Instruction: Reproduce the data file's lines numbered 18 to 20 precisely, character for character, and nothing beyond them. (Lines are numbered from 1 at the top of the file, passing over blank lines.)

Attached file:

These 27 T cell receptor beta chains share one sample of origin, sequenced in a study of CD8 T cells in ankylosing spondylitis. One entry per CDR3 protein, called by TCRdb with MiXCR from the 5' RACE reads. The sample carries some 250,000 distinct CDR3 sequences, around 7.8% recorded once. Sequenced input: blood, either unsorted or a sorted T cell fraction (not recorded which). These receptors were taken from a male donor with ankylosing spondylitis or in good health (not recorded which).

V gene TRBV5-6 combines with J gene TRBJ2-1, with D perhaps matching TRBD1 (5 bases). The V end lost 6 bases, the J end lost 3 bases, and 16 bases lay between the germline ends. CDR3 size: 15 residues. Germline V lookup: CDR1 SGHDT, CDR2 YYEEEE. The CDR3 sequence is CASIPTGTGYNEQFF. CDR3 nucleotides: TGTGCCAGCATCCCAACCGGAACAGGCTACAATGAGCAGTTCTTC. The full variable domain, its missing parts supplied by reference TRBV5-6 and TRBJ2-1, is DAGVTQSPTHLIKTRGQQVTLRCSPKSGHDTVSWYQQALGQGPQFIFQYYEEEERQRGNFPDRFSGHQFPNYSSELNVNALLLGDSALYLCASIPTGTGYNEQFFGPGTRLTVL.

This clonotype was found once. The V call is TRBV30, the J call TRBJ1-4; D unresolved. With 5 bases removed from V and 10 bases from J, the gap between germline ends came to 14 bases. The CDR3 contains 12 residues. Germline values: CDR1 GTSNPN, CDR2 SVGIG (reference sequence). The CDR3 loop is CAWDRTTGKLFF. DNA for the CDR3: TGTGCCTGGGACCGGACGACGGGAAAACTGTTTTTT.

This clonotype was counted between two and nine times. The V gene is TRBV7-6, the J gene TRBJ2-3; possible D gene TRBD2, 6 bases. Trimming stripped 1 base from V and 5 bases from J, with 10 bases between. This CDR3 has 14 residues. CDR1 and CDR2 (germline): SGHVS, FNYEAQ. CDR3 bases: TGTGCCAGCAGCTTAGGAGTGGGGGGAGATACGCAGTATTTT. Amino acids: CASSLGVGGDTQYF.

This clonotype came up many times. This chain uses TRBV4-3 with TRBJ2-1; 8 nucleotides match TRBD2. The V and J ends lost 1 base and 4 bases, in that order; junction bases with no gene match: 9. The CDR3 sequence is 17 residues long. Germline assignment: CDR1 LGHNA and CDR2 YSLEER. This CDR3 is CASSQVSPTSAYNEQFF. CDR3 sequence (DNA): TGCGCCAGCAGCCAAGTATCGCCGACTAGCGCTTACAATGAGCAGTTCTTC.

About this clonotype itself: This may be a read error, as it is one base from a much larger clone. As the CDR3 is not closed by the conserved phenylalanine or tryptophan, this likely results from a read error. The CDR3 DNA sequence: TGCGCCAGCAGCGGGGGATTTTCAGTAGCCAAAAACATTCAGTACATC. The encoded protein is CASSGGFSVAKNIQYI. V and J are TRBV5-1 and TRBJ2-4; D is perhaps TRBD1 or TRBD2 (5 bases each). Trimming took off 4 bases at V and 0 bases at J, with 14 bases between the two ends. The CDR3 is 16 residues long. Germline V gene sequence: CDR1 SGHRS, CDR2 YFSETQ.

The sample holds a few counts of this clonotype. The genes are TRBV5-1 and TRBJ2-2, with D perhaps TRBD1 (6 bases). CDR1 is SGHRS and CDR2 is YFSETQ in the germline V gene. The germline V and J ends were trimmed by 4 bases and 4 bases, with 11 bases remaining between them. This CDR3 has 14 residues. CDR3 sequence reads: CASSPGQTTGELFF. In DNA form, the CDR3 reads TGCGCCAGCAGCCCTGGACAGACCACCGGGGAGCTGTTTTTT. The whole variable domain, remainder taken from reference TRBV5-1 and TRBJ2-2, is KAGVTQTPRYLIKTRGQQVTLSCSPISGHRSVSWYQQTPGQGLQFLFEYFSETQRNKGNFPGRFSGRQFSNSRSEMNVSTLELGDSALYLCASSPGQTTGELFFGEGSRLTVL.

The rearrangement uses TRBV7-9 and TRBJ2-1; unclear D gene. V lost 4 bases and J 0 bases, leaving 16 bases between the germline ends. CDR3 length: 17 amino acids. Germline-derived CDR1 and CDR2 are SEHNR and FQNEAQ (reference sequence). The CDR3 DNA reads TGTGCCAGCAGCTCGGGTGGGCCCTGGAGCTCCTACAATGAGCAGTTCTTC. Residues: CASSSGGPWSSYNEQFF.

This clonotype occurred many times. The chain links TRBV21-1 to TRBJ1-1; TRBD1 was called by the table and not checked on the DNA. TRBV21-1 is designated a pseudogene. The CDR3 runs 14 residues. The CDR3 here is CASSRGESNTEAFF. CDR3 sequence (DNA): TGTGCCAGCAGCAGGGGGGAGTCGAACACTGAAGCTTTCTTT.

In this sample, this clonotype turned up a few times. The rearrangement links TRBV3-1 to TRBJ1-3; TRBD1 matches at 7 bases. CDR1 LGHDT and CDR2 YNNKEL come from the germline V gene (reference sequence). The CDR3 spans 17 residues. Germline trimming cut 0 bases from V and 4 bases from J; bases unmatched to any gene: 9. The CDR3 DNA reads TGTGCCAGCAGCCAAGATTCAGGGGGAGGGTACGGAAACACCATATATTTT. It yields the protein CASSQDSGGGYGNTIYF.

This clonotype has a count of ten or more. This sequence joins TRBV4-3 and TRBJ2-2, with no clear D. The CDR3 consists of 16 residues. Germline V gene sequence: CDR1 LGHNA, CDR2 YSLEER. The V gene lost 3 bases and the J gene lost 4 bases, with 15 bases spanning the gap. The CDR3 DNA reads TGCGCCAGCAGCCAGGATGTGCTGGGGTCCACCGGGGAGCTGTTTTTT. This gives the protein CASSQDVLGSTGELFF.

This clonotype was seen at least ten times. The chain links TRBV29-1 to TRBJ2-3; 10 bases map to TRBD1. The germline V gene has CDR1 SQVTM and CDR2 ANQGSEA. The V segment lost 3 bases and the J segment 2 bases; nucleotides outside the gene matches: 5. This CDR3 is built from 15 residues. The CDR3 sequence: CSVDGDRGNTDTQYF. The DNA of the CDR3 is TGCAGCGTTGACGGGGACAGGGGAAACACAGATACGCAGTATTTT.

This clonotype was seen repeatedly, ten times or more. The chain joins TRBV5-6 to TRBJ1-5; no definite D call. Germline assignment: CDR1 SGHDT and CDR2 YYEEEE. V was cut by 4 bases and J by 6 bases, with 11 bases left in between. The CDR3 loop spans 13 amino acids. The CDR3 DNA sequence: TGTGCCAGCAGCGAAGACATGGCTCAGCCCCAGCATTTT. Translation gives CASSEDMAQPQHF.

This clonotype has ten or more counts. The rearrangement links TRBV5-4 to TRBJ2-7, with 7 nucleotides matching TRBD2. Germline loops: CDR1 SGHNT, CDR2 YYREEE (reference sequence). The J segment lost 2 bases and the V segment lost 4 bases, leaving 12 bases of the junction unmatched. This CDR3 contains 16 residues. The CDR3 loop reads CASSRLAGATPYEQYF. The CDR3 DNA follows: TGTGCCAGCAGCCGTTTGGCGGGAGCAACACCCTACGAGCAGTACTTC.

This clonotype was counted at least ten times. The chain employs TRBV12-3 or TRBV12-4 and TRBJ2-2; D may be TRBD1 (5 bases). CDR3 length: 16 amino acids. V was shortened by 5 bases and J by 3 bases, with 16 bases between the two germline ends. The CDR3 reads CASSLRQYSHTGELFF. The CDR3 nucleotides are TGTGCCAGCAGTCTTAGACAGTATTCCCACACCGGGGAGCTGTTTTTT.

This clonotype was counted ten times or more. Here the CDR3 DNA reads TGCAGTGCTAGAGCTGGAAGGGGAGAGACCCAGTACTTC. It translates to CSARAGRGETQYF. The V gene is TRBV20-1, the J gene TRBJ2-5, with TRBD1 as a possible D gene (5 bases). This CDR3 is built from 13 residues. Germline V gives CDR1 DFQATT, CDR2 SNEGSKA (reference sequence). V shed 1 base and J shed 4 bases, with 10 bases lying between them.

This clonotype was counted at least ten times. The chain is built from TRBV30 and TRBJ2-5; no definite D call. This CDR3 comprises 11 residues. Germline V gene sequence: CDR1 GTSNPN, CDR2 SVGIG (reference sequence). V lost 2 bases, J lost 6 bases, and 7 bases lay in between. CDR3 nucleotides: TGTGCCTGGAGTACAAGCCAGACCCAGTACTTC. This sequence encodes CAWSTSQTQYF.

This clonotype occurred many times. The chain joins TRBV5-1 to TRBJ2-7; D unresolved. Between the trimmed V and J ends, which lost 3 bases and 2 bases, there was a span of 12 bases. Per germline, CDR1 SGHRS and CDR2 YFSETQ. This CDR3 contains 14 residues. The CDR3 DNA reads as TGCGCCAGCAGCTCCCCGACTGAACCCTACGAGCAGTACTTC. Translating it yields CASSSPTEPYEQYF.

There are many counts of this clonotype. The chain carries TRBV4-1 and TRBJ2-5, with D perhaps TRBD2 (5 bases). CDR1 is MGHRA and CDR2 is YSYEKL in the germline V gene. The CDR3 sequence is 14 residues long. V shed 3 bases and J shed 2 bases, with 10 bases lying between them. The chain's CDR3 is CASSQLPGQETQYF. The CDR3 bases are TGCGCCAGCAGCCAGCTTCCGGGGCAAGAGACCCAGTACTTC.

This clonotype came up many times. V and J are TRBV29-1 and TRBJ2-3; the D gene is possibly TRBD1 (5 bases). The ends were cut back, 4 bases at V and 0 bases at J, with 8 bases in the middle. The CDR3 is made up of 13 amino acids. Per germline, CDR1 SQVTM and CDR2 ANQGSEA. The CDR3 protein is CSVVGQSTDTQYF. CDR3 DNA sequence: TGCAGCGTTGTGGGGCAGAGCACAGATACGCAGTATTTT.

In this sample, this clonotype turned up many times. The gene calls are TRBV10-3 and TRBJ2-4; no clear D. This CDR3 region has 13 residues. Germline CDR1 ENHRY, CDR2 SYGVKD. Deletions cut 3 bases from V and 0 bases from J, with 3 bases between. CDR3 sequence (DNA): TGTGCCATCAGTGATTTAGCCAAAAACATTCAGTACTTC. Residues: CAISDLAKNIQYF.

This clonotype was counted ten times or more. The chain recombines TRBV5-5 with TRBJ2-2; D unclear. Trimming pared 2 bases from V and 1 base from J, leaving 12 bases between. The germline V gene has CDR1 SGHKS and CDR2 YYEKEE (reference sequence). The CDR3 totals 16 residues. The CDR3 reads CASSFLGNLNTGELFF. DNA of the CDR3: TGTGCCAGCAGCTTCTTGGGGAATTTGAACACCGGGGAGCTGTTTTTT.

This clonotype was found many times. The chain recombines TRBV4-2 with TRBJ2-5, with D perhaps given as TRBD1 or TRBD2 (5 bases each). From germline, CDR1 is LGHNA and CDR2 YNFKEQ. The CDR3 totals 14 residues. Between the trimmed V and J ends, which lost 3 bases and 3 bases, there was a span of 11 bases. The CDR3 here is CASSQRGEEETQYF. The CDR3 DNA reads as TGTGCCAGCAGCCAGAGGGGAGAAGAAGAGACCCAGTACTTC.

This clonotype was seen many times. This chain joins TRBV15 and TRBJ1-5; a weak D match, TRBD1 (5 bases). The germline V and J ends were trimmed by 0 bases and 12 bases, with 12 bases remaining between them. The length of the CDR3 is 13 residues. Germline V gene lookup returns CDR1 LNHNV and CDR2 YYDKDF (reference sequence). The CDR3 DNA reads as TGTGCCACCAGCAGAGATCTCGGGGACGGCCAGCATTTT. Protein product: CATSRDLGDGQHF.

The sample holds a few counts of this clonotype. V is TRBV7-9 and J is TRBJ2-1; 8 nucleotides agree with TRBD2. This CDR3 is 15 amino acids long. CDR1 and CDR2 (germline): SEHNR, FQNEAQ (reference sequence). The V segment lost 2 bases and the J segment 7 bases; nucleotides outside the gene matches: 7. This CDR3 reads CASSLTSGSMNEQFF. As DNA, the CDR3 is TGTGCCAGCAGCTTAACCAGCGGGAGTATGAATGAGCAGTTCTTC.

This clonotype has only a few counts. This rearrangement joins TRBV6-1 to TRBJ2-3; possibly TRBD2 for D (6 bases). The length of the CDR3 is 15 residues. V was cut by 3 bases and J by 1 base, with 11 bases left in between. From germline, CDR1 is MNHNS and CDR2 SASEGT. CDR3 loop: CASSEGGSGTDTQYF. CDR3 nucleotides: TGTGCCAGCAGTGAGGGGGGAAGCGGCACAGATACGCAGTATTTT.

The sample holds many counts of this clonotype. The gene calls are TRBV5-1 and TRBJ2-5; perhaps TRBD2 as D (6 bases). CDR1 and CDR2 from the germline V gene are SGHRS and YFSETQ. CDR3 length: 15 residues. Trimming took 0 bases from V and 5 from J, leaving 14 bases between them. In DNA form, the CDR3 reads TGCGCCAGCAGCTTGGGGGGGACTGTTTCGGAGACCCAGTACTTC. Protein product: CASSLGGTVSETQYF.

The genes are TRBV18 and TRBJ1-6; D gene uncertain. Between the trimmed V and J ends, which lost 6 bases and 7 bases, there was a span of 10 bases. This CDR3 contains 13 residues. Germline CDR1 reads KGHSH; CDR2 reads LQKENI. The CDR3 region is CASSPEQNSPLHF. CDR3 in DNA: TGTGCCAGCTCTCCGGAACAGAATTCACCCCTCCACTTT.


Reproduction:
This clonotype occurred many times. The chain joins TRBV5-1 to TRBJ2-7; D unresolved. Between the trimmed V and J ends, which lost 3 bases and 2 bases, there was a span of 12 bases. Per germline, CDR1 SGHRS and CDR2 YFSETQ. This CDR3 contains 14 residues. The CDR3 DNA reads as TGCGCCAGCAGCTCCCCGACTGAACCCTACGAGCAGTACTTC. Translating it yields CASSSPTEPYEQYF.

There are many counts of this clonotype. The chain carries TRBV4-1 and TRBJ2-5, with D perhaps TRBD2 (5 bases). CDR1 is MGHRA and CDR2 is YSYEKL in the germline V gene. The CDR3 sequence is 14 residues long. V shed 3 bases and J shed 2 bases, with 10 bases lying between them. The chain's CDR3 is CASSQLPGQETQYF. The CDR3 bases are TGCGCCAGCAGCCAGCTTCCGGGGCAAGAGACCCAGTACTTC.

This clonotype came up many times. V and J are TRBV29-1 and TRBJ2-3; the D gene is possibly TRBD1 (5 bases). The ends were cut back, 4 bases at V and 0 bases at J, with 8 bases in the middle. The CDR3 is made up of 13 amino acids. Per germline, CDR1 SQVTM and CDR2 ANQGSEA. The CDR3 protein is CSVVGQSTDTQYF. CDR3 DNA sequence: TGCAGCGTTGTGGGGCAGAGCACAGATACGCAGTATTTT.